Swami Kriyananda — Selected Images from His Life
May 13, 2021
Swami Kriyananda (James Donald Walters) was born on May 19, 1926, in Romania, to American parents. He was the oldest of three boys and his father worked in the oil industry. Even as a child, Kriyananda demonstrated calmness and strength of mind. He went to private schools in Switzerland, England, and America. As a college student, he dedicated himself to the search for Truth.
In 1948 at the age of 22, Swami Kriyananda (J. Donald Walters) became a disciple of the Indian yoga master, Paramhansa Yogananda. At Yogananda’s request, Swami Kriyananda devoted his life to lecturing and writing, helping others to experience the living presence of God within. He taught on four continents in seven languages over the course of 65 years. His talks, his music, and his many books have touched the lives of millions. An advocate of simple living and high thinking, his 150 books emphasize the need to live wisely by one’s own experience of life, and not by abstract theories or dogmas. A composer since 1964, Walters has written over 400 musical works that are inspiring, soothing, and uplifting. His books and teachings on spiritualizing nearly every field of human endeavor include business life, leadership, education, the arts, community, and science. He wrote extensive commentaries on the Bible and the Bhagavad Gita, both based on the teachings of Paramhansa Yogananda.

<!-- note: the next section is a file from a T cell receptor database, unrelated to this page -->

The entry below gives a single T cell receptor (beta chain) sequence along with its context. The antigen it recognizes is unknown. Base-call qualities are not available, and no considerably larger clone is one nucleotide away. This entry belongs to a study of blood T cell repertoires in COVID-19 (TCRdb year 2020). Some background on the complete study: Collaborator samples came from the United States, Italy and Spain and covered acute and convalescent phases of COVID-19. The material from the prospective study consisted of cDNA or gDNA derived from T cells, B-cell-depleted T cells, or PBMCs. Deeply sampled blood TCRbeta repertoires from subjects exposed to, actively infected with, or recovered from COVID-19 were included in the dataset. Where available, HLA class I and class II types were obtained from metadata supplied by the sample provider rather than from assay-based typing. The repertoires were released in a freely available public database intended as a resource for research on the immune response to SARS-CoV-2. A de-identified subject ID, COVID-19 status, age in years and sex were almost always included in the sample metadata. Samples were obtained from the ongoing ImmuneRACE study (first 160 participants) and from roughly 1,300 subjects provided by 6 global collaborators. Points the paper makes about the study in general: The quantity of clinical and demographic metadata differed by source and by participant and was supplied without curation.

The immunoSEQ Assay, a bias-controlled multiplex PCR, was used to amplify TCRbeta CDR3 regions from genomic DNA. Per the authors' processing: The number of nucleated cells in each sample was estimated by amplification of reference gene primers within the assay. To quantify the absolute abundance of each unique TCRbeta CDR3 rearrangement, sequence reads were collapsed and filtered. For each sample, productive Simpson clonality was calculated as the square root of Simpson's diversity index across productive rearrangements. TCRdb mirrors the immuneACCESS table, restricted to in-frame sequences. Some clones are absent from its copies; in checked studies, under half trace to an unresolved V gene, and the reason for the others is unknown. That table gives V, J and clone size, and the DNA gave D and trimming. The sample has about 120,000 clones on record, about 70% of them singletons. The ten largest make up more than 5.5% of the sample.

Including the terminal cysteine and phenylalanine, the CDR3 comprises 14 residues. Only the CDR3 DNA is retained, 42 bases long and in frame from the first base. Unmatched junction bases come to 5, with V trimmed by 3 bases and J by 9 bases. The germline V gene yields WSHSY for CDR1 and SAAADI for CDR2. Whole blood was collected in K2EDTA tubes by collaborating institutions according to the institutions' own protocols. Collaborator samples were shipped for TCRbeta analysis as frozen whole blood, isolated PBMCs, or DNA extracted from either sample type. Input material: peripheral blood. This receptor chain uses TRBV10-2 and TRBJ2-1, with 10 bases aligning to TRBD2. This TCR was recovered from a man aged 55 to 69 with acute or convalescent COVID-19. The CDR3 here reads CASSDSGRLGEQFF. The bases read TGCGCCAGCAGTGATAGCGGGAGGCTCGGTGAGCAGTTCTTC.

He is known as the “father of the intentional communities movement,” which began in the United States in the late 1960s, fulfilling Yogananda's dream. He founded the first (of what are now seven worldwide) Ananda community in 1967 near Nevada City, California. Other Ananda communities have developed over the years to include Ananda Palo Alto, Ananda Sacramento, Ananda Portland, Ananda Seattle, Ananda Los Angeles, and Ananda Assisi in Italy. Each community has a spiritual focus (a teaching center and temple) and a community (homes where members live). More than 1,000 people live in these intentional spiritual communities. Swami Kriyananda’s example of inspired leadership was the reason for Ananda’s success. He uplifted and encouraged people through personal example, spiritual counseling, writing, lecturing, music, and prayer. He trained the current Ananda leaders in much the same way: free from egoic motivation, always placing the spiritual needs of others foremost in all decisions. He was a patient and sensitive teacher, allowing people to learn by experience, and never placing institutional needs ahead of the needs of an individual. “People are more important than things” is one of the foremost guiding principles of Ananda. And “Where there is adherence to dharma [right action], there is victory,” is another.
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